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Hat tip to Ace

The link in the title goes to NY Times article. I have not read it, nor do I intend to, but Gabriel Malor did.

What the article boils down to is that book publishers are having a difficult time competing with the product they offer, books from dead trees, versus e-books, made from soon to be killed electrons.

The issue is price. E-books are sold at a fraction of physical copies. Customers are turning away from physical books towards e-books. More is being read at a great discount, and that can't be a bad thing.

And price is exactly not the issue, if you understand business or economics, but cost structure is. If publishers could offer their product at competitive prices, they most certainly would. And nothing -- as in nothing -- stops book publishers from offering their authors an electronic platform.

Book publishers, at least the big houses, have had such tremendous sway over the culture for decades, they could, and have picked and chosen winners and losers based on what they thought they could market for sale.

I can't evaluate a culture, since its just not my mileiu, but it seems when you have such power, you can influence a national culture based solely on your selections of winners and losers. That power has created a caste of snobs, who very rarely cast their approval upon an author in order to bring the author into the caste. When you have that power, you can also afford to set standards for approval that have little to do with actual literary merit. For example, the right political or social views to maintain your status in the caste.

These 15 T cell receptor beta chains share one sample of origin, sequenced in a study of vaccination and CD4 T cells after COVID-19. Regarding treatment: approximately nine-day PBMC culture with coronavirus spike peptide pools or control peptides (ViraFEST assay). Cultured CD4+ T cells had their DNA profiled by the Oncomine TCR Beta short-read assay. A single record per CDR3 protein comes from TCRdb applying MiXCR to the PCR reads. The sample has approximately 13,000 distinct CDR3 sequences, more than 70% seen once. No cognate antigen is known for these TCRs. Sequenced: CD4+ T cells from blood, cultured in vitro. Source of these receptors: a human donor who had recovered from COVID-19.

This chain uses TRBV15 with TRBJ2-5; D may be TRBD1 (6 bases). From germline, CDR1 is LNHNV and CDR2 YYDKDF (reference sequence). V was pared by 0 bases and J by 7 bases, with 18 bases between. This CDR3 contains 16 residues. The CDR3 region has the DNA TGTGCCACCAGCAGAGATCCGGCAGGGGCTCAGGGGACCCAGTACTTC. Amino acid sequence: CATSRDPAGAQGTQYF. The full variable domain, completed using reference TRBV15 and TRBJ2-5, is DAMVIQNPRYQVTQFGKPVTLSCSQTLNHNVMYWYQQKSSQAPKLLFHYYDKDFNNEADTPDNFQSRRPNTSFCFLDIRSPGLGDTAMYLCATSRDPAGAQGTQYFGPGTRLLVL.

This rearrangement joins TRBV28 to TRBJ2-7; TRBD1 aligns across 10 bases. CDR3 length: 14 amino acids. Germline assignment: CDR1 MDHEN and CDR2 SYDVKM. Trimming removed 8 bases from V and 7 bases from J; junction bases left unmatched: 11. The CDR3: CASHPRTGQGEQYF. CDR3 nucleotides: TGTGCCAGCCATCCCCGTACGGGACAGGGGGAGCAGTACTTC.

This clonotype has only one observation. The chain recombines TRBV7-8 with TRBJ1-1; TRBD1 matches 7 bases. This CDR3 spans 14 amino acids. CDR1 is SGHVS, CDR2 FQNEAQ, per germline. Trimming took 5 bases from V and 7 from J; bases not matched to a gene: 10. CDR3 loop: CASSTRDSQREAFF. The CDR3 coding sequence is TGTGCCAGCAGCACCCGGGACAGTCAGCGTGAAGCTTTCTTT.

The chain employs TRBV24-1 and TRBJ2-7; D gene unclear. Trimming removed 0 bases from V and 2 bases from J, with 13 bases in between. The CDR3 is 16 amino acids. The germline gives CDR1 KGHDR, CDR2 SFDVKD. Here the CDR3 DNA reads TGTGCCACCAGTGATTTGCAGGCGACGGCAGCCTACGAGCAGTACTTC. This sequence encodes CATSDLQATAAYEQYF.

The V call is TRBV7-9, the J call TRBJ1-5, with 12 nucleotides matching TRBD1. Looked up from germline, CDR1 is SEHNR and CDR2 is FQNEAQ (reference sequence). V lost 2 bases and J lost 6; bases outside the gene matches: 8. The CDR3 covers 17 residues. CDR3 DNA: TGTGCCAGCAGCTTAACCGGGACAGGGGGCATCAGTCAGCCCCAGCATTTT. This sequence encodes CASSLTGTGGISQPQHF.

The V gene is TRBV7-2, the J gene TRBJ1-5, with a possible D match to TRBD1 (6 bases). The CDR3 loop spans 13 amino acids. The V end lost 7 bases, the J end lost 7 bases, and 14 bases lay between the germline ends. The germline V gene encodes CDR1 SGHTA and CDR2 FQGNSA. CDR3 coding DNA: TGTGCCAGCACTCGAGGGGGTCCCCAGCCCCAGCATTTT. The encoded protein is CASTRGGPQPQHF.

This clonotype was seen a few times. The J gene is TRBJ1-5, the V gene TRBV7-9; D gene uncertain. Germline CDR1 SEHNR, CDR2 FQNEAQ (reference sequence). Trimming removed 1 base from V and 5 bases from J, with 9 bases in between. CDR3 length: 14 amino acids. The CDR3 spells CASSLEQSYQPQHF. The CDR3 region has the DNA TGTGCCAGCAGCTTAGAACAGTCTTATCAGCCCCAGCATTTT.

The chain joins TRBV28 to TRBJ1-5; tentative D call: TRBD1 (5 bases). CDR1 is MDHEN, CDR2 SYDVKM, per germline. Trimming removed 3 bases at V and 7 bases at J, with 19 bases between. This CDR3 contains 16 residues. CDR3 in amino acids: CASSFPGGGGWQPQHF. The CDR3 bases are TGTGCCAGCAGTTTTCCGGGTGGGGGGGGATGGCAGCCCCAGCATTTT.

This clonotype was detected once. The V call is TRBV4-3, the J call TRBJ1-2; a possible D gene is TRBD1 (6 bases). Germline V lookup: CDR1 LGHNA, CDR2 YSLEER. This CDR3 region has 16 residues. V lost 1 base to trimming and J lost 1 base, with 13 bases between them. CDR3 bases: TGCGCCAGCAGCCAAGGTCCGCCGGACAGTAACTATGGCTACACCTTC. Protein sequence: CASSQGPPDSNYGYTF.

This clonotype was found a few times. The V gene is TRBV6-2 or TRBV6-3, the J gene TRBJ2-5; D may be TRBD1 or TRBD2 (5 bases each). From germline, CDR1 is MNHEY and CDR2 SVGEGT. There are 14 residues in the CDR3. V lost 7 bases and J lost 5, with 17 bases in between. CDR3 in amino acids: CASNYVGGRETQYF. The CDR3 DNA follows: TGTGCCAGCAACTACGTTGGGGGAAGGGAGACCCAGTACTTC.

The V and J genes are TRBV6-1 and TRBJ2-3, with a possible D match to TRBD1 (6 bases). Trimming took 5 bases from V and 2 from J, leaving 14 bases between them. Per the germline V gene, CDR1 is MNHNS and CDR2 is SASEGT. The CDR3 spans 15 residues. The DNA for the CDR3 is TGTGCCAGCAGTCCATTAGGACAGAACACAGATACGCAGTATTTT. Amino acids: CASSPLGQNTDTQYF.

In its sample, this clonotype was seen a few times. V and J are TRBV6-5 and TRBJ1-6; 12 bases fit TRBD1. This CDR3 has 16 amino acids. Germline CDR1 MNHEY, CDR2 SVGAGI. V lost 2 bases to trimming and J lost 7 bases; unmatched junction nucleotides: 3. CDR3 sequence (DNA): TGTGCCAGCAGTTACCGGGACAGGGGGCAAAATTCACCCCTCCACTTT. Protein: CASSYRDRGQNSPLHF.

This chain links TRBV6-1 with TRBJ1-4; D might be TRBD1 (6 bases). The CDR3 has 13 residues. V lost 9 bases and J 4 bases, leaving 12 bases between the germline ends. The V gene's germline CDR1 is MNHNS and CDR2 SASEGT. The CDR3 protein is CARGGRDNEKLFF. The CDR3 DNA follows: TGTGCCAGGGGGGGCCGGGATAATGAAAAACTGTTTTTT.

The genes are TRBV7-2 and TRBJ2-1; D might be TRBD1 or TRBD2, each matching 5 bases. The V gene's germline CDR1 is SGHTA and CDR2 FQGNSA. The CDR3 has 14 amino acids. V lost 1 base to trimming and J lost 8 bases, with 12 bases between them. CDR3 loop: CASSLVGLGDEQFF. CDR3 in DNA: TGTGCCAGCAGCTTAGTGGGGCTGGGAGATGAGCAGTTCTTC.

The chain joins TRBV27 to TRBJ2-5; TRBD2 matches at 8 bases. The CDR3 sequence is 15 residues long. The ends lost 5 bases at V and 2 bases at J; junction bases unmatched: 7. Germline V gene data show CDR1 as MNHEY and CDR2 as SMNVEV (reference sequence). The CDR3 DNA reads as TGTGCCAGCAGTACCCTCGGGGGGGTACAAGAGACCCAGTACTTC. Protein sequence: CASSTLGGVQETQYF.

Whether and how we got here and where we are in the nation's literary life is good or bad, it is hard to say, simply because I don't know, and I don't have enough of a clue to even guess.

But what I can surmise is that when you have a large number of authors who produce the kind of work that is as good or better than a selected coterie of authors who have never faced any kind of competition, what you wind up with has got to be better.

E-books have threatened the social order established by book publishers. The article says the concern is over price, but I suspect the issue is also the diminuation of economic profit enjoyed over the decades, and the unchallenged power that went with it. An author can now bypass the "transom", as publishers call it, go straight to e-books, and if the product is good enough and word gets out, readers as well as the author will benefit mightily from the arrangement.

Where does my manuscript fit in with all of this? I guess we'll know in a few months, but even if it flops -- and it could -- the work will be published and available to read in a mass market. That has been a goal of mine since I was in my mid 20s and wrote my first unpublished novel,

That is something that could never happen if book publishers solely ran the show.

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